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What’s the Noise Level of a Construction Site? With Decibel Guide

construction site

Whether you’re watching as the construction crew sets up across the street or you’re getting ready to go work at one, knowing the amount of noise that’s coming can make everything a bit easier to deal with.

While the exact noise level of a construction site will vary depending on a few different factors, you can expect a typical construction site to have a decibel reading between 80 and 90. But what factors can affect the overall noise level, and when should you put on some hearing protection?

We’ll answer those questions for you here before diving into a few other things you should know about protecting your hearing at a construction site.

tool divider When Do You Need Hearing Protection?

As a general rule, you should wear hearing protection when you’re around decibel levels above 85 dB¹. This means that if you’re working on a construction site, you might need to wear hearing protection at certain times.

However, it’s important to note that this is only from a CDC hearing protection standpoint, and OSHA and your company might have more stringent requirements you need to follow when you’re on a construction site.

workers in construction site
Image Credit: 652234, Pixabay

Factors That Affect a Construction Site’s Noise Level

While 85 dB is a great general guide to how loud a construction site can be, many individual factors go into it. Sometimes, a construction site can be much louder, and other times it can be much quieter. We’ve highlighted a few of the factors that go into this for you below.

Types of Equipment

If you’re trying to gauge the noise level at a construction site accurately, you really need to know what equipment they use. Different types of equipment create different noise levels. We’ve highlighted some of the most common construction equipment and the noise levels they produce here.

Type of Equipment Noise Level (dB)
Hammer Drill 116
Pile Driver 120
Nail Gun 97
Forklift 85
Backhoe 85
Trash Compactor 55
Crane 97
Roto Hammer 95.1
Welder 91.2
Grinder 97

Types of Work

While the type of equipment matters, so does what they’re using it for. Drilling holes in a home’s framework isn’t going to be quite as loud as drilling holes in concrete.

If you’re trying to figure out how loud a construction site is, it’s important to consider the type of construction project.


Proximity

The closer you are to something, the louder it is. Overall, a construction site might have decibel levels between 80 and 90, but if you’re standing right next to the equipment, it’s going to be even louder.

Conversely, if you’re standing across the street from the construction site, it’s not going to be quite as loud as if you were standing in the middle of it. The farther away you can get from the louder equipment, the lower the decibel level.

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Other Ways to Protect Your Hearing

If you’re going to spend time near a construction site, you need to know how to protect your hearing. While hearing protection is a great place to start, it’s not the only thing you can do. We’ve highlighted four other things you should do regularly if you’re spending an extended amount of time on a construction site.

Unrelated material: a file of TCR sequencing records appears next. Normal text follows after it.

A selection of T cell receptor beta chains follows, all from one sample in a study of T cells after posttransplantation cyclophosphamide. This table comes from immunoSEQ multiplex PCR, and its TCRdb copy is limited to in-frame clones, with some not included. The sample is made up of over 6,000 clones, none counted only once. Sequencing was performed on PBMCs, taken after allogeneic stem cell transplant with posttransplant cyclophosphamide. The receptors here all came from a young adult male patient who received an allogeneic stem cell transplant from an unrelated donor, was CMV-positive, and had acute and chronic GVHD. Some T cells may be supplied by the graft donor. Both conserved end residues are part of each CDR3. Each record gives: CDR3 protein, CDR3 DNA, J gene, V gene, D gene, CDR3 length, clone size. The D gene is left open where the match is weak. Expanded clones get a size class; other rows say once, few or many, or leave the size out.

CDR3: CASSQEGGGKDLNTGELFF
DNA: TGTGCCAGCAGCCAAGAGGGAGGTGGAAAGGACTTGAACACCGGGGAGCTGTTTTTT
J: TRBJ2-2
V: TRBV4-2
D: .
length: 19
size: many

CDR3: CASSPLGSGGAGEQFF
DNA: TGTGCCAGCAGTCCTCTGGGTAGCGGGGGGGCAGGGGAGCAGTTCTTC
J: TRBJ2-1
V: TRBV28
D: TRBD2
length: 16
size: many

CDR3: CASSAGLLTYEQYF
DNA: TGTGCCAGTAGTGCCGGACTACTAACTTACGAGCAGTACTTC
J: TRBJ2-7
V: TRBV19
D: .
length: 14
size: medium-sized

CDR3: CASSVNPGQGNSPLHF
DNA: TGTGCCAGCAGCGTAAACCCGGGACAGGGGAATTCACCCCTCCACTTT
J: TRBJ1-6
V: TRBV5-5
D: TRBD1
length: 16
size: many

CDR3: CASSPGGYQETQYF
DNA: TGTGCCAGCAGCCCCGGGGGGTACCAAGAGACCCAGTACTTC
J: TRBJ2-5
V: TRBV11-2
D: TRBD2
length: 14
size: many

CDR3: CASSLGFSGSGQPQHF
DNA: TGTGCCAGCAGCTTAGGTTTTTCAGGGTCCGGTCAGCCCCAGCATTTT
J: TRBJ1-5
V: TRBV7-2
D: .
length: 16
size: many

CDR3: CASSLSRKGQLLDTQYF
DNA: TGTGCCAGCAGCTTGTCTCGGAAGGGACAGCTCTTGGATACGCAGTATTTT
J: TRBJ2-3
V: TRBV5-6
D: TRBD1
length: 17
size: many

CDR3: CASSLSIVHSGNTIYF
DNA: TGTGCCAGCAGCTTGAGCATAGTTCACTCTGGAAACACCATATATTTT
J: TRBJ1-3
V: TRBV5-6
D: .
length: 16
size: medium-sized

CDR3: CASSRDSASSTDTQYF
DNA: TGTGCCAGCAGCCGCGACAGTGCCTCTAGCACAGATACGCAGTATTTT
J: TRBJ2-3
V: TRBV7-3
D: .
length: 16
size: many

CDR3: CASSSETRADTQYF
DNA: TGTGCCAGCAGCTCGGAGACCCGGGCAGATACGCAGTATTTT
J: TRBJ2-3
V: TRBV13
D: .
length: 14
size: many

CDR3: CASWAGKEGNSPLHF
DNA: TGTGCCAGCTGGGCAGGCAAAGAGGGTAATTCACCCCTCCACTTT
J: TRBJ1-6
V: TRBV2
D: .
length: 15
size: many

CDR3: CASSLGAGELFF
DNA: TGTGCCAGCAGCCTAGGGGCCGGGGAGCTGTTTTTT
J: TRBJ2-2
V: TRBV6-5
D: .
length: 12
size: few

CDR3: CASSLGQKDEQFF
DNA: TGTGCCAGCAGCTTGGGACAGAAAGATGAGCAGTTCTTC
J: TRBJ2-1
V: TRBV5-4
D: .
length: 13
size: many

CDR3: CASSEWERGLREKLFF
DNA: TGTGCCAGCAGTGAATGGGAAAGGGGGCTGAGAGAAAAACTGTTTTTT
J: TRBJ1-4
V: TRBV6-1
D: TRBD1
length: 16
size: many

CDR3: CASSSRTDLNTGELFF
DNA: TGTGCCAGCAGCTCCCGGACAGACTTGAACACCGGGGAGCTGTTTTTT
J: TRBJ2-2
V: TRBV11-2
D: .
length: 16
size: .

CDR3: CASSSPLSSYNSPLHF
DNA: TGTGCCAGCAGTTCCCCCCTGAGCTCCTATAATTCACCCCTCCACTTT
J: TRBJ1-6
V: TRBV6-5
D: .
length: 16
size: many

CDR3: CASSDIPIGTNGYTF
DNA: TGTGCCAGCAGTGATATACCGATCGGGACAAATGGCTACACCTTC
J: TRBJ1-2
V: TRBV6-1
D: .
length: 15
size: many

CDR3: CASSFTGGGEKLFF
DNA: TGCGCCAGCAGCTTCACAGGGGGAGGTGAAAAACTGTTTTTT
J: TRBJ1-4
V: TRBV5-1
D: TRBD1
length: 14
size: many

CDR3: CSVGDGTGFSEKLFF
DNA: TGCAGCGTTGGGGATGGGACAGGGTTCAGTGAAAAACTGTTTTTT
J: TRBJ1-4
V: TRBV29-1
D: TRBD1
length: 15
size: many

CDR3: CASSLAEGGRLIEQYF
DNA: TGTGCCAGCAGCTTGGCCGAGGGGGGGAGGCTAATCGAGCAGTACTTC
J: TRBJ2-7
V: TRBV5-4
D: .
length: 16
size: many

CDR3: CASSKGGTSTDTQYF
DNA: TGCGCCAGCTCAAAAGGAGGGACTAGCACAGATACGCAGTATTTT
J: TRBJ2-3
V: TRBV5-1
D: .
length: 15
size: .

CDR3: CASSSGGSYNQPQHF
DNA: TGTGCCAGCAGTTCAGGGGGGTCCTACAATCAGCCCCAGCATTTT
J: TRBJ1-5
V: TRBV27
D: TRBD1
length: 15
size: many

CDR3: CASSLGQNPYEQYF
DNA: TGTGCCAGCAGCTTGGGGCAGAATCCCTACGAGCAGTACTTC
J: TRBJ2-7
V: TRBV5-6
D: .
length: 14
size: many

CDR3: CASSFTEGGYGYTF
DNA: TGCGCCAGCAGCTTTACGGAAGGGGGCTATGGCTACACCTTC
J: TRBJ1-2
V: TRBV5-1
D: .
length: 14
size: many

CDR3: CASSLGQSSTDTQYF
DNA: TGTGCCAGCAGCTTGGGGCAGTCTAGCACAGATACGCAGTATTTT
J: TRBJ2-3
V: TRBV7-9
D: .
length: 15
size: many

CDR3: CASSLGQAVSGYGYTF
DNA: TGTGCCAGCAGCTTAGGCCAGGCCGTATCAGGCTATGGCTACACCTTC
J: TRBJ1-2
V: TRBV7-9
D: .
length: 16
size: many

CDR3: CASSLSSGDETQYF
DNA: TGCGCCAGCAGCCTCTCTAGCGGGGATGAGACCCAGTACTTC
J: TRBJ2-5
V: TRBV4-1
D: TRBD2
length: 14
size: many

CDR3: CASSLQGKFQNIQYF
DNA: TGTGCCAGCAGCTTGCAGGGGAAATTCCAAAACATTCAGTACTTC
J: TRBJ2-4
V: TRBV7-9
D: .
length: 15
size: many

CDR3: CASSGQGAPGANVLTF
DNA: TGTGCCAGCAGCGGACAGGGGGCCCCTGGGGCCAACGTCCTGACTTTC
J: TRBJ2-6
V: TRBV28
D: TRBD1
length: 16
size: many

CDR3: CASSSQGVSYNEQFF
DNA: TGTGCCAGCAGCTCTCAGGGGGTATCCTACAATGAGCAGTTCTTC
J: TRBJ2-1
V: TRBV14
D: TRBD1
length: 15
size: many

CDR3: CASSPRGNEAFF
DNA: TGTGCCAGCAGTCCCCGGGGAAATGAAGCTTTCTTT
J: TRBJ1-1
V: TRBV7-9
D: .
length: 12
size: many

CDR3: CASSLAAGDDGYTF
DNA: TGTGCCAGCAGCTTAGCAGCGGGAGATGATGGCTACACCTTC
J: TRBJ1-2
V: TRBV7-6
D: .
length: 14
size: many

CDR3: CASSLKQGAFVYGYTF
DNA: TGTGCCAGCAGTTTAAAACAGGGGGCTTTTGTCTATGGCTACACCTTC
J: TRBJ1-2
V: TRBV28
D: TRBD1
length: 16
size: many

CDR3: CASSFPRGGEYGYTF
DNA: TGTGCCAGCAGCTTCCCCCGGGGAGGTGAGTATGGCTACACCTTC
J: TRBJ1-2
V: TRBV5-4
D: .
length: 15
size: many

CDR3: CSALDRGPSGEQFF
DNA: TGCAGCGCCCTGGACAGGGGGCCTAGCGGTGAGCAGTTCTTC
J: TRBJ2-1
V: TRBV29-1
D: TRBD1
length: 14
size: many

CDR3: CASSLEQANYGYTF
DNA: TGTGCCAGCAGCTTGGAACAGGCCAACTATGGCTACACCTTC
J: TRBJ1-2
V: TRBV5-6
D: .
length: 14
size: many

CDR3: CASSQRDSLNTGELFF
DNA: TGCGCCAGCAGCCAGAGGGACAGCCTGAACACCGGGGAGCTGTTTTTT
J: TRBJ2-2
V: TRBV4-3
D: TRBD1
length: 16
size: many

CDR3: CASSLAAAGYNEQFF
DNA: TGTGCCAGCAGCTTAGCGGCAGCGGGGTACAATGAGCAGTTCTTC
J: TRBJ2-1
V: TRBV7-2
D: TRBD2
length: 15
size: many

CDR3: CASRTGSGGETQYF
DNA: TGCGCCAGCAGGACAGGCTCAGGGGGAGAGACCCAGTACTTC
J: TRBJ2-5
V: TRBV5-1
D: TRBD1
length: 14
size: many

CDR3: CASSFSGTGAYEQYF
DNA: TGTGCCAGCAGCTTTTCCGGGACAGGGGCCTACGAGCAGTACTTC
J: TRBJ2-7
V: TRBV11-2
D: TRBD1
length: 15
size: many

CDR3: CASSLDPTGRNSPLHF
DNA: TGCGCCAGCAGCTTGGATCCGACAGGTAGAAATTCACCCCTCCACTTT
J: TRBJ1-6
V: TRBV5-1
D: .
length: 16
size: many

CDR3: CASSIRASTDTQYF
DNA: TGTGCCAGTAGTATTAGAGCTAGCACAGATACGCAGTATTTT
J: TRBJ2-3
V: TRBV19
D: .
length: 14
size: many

man wearing ear muffs
Image Credit By: Virrage Images, Shutterstock

Limit Exposure Time

While this isn’t always possible if you can limit the amount of time you’re around the louder noises, it can make a big difference. If you can take your lunch or break away from the job site, it can give your ears a break and time to reset.


Use Sound Barriers

If you’re setting up a construction site, this is something you’ll want to consider. Sound barriers can help trap louder sounds in one area, making the overall job site quieter. This is one reason why so many construction companies hire professionals to help them keep their sound levels in check at the construction site.


Use Quieter Equipment

Some tools are simply louder than others. If you can upgrade your equipment and get something with noise-canceling features or that is simply quieter, it can help quiet down the entire construction site. Of course, this isn’t always an option, and sometimes it’s too cost-prohibitive, so you’ll just have to deal with the louder noises.


Test Your Hearing

Test your hearing regularly to ensure you’re not experiencing any hearing loss. If you do notice a drop in hearing, frequent testing will also help you narrow down the exact time frame it happened.

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Final Thoughts

Construction sites are loud, but now that you know just how loud they can be, how you can reduce the overall noise levels. And when you need to wear hearing protection, you can protect your ears and hearing.

Don’t take your hearing for granted. Once it’s gone, it’s gone, and there’s nothing you can do to bring it back.


Featured Image Credit: ThomasWolter, Pixabay

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